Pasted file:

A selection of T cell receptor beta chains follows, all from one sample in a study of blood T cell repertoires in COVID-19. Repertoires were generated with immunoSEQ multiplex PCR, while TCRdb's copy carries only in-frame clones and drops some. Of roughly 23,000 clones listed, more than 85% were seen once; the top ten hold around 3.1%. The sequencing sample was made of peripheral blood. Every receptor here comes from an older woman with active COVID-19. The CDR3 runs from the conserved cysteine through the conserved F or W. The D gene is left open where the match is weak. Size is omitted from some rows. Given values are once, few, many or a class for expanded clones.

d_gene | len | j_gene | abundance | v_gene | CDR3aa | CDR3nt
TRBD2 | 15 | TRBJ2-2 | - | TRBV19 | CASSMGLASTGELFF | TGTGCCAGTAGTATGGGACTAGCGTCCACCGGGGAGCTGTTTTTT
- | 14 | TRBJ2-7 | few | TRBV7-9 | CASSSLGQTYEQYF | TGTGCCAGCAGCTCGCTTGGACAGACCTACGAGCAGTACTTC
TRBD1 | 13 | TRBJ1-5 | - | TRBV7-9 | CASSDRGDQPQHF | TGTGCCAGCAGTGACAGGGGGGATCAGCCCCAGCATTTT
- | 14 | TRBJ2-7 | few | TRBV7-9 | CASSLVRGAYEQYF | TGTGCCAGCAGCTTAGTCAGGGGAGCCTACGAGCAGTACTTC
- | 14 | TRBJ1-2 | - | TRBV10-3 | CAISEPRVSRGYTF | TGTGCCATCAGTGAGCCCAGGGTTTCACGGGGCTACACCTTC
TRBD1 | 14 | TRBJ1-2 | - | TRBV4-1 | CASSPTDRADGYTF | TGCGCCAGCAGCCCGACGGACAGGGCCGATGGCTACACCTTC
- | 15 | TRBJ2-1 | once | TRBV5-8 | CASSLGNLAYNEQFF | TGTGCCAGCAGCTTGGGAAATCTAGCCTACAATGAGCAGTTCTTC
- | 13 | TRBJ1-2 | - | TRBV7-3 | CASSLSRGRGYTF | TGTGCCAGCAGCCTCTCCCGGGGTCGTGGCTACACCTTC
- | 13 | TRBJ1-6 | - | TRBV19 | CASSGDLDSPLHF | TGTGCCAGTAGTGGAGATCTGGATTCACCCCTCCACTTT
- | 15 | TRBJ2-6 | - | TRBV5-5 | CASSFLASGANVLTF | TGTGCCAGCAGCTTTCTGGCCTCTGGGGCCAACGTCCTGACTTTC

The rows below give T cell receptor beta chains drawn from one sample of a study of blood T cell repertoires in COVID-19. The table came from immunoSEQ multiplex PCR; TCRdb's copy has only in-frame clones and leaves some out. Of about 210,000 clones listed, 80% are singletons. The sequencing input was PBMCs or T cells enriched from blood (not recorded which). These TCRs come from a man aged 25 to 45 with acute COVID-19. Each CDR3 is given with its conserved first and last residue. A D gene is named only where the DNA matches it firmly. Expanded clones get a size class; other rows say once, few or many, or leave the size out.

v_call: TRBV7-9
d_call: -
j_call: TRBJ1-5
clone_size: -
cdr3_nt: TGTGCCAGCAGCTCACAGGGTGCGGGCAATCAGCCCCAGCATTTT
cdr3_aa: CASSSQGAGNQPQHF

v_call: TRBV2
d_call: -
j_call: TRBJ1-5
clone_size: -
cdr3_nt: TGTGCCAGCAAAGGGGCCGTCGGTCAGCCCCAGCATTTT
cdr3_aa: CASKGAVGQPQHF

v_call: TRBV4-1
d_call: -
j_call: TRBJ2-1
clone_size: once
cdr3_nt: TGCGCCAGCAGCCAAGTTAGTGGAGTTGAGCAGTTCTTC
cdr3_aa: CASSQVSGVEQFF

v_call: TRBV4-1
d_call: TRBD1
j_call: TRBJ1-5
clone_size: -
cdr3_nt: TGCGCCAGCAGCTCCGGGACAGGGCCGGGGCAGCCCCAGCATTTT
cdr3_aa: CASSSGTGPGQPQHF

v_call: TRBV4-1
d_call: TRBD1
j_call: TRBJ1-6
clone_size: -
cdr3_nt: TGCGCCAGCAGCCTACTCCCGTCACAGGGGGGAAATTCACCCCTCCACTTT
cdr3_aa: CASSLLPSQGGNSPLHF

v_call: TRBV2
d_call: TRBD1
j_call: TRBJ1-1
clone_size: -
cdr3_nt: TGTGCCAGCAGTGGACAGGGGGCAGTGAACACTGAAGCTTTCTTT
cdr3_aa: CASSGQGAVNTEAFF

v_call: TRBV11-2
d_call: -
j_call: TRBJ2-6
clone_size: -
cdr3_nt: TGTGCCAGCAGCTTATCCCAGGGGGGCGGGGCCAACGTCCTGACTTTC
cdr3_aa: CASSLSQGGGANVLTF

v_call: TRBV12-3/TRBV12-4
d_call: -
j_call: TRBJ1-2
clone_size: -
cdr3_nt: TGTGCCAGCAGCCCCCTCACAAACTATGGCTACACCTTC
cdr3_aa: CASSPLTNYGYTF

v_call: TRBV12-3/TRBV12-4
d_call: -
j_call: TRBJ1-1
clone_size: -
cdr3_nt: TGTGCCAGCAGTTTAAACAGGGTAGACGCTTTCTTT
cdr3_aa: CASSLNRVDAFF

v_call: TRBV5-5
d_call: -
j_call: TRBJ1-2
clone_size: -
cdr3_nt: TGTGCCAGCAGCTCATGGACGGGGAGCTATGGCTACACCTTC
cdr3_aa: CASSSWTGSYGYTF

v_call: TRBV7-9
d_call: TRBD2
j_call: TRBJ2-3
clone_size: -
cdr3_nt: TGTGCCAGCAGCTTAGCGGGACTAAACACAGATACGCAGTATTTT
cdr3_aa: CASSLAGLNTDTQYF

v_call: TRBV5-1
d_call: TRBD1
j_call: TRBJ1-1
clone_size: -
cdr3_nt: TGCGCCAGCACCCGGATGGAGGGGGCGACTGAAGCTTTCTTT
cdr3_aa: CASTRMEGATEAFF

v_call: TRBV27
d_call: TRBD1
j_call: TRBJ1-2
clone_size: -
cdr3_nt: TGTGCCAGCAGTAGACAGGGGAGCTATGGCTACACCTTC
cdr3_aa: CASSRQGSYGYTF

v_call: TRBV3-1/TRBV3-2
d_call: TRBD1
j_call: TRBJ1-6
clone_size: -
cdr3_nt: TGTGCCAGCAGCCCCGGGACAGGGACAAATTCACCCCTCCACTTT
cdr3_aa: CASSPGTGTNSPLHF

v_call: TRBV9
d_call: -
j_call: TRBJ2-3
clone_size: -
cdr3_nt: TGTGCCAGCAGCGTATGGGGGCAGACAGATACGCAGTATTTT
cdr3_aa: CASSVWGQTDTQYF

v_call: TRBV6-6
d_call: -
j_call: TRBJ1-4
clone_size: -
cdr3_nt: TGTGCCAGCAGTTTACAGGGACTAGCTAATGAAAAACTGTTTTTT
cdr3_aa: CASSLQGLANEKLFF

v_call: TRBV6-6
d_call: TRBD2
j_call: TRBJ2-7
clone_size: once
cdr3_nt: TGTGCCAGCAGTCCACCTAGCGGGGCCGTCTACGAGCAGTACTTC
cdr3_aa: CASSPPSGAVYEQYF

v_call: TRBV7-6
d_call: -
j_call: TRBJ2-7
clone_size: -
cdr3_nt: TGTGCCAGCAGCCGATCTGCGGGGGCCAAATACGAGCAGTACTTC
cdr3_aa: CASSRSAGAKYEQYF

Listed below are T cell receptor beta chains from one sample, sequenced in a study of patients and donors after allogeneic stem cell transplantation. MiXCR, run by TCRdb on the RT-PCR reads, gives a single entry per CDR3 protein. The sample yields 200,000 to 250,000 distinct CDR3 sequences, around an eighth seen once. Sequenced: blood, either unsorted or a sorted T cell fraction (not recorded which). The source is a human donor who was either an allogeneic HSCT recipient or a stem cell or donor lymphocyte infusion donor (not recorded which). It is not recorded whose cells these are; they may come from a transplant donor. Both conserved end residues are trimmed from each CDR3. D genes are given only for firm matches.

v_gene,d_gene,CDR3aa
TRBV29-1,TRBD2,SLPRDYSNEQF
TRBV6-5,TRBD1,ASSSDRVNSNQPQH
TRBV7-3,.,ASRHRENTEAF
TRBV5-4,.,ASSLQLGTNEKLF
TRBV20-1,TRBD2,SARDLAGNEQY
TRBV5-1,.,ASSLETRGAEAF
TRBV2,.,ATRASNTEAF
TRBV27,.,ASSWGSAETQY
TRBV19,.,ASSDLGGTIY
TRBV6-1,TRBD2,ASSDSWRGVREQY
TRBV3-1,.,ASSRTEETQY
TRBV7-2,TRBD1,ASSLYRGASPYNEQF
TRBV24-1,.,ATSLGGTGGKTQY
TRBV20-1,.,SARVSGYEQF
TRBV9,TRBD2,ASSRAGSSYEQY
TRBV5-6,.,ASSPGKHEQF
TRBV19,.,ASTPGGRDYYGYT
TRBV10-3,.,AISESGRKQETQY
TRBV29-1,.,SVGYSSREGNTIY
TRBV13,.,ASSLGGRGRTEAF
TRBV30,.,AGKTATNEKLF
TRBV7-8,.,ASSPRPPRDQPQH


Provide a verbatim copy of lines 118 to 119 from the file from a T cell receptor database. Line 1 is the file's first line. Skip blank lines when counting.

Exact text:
j_call: TRBJ2-7
clone_size: -